If you are only JUST entering Hallow’s Eve Asylum, please go to the introduction first. This is a story that should be read in order! Each story is under 1000 words. Please scroll to the bottom to learn more about today’s author and enter a giveaway! -Katy
I bring my legs up as high as they will go and wrap my arms around myself. Huddling in the corner I make myself as small and insignificant as possible.
“He won’t get you. He can’t break in… he can’t break in… can’t… can’t…” I chant to myself over and over. The banging on the other side of the wall never ceases. All day, all night. Sometimes he taunts me through the walls. I know he’s going to dig his way through and tear me to pieces.
“He can’t get in. He can’t… he can’t.”
I’m surrounded by the insane and out of control. I’m terrified of their voices and delusions. Their nightmares ultimately manifest into my own. To one side of me a boy is constantly trying to break through his wall. When he succeeds, he will kill me. I no longer want to die. On the other is a girl who screams out her insanity, robbing me of my own.
“I’m not crazy. I’m just sad. Not crazy.”
They don’t believe me. I tell them this is all a mistake. I was just sad. I missed my sister. I just wanted to be with my sister… to end all the sadness.
I’m not crazy; I’m just sad.
How do I know I’m not insane? Because I’m scared of the voices, the banging, the madness. All of the others? They love it, thrive on it. They need to scream, to bang, to hurt and destroy. The insane are many things, but they aren’t scared.
I’m always scared. Scared of the little pills they force down my throat. Scared of those horrible electroshock treatments, and worse, the treatments they do if those don’t work. I’m scared of the director because in his eyes, I’ll never be fixed enough.
I used to be scared of living without the one person who knew and loved me best. I look down at the scars on my wrists that will always remind me of my greatest failure and mock me from inside this padded cell.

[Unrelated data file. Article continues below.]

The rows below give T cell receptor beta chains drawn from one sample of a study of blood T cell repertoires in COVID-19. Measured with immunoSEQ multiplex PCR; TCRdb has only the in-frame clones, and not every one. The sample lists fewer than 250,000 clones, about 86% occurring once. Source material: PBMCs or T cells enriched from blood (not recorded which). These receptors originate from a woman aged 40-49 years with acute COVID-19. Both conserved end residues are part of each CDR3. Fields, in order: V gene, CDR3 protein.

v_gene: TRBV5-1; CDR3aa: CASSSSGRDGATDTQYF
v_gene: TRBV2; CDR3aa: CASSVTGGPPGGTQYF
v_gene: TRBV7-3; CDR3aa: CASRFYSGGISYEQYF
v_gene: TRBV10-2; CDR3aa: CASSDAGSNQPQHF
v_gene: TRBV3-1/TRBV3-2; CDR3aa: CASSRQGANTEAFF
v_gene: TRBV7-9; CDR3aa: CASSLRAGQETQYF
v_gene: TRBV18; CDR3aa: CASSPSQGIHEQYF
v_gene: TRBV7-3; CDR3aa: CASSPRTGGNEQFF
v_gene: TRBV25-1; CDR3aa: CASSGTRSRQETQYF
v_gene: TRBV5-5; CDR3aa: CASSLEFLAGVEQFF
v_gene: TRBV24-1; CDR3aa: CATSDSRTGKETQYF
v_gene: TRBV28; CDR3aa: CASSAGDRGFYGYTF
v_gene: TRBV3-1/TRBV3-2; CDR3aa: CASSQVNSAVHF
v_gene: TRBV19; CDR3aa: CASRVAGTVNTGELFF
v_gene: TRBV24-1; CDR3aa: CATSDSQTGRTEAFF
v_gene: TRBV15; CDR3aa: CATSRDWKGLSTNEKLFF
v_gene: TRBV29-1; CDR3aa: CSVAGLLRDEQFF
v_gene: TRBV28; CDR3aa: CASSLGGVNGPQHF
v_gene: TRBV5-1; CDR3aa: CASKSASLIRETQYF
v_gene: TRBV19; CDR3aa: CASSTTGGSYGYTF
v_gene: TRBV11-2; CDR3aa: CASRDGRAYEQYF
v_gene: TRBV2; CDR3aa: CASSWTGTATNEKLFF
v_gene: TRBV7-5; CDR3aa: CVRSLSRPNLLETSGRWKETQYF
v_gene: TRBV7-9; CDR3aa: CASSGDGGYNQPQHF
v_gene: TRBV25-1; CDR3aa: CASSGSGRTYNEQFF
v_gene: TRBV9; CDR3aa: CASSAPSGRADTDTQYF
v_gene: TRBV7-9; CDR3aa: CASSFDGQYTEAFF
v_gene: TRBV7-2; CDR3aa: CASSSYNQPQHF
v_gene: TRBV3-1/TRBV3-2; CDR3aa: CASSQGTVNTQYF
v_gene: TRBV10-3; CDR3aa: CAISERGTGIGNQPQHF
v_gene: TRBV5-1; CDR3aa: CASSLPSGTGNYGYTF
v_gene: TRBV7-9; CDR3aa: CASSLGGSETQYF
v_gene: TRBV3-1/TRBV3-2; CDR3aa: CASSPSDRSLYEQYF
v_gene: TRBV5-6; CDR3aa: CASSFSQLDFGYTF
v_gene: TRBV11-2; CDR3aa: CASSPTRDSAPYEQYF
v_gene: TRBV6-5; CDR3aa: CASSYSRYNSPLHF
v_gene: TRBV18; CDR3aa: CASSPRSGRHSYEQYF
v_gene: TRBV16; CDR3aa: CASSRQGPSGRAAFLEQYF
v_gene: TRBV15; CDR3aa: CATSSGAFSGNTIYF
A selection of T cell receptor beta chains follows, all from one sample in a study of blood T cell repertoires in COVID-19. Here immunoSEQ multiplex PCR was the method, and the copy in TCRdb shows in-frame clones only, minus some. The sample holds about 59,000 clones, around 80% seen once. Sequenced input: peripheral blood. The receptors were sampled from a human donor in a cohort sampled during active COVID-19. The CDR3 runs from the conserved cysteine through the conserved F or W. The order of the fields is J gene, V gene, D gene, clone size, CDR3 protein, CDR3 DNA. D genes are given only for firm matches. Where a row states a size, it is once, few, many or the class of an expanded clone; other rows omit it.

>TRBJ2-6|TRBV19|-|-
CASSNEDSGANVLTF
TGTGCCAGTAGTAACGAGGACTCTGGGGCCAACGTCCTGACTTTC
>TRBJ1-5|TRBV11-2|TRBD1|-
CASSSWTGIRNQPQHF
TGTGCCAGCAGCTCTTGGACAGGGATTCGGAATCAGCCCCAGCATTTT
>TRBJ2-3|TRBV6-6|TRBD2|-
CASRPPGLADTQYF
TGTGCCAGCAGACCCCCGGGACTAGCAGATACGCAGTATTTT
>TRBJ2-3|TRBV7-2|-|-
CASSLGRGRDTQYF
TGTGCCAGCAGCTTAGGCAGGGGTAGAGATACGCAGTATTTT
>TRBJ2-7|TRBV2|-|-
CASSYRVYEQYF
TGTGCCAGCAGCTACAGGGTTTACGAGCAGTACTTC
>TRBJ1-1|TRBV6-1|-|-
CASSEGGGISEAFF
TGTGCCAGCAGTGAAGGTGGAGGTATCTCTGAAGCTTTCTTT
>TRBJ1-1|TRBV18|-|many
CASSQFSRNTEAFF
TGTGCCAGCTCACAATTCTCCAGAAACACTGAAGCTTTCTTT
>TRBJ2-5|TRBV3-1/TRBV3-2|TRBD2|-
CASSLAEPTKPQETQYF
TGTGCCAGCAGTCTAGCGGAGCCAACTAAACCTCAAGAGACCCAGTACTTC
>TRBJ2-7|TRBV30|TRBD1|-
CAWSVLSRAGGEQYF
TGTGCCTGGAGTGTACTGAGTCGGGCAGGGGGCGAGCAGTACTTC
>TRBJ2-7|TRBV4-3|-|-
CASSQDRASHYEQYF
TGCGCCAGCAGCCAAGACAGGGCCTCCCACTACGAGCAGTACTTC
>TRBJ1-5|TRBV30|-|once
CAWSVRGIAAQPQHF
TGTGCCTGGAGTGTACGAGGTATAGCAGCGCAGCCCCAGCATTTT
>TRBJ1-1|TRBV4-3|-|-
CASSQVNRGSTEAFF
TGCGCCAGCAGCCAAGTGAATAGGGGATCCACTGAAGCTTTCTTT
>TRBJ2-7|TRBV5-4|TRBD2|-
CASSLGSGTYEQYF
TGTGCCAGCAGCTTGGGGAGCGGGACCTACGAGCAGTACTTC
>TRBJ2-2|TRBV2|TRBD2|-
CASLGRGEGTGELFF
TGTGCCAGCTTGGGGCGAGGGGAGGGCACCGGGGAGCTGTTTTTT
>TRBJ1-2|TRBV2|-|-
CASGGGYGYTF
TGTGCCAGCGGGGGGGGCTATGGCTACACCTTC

I can hear him now just right outside my door. I’m surprised I can hear anything over the banging, although now the banging has turned to scratching.
“Please, Mr. Drake, please let me go home. I’m not sad anymore. I’m not. I’m sorry for what I’ve done, I just want out. Please let me out.” My pleas as usual fall on deaf ears. I just want out.
The scratching stops, and there is a loud bang on the other side of the wall. I hear a howl and I brace myself, but nothing happens.
“Lord, Katherine, you’ve been in here long enough you are losing your mind,” I whisper to the darkness. With the silence comes fear again. Why is it silent? It’s never silent in this place. I look out the high window that faces the street. I can just make out trick or treaters happily ignorant of my horrors.
“Someone please save me.” I plead as I let the blessed darkness save me. Even in my dreams I’m trapped, but at least my sister is there with me.
Jaci Wheeler lives in the Central Valley of California with her husband and two precious kids.
Her love of literature began in Jr. High when she was introduced to Lowis Lowry’s books. Since then she has had a passion for writing Young Adult books, and creating strong female leads. When she’s not writing she is advocating for Autism Awareness and involved in the deaf community.
Her favorite things to do are play with her children, craft with her friends, sleep while her husband watches movies and indulge in her favorite addictions: Coffee, candy and shoes.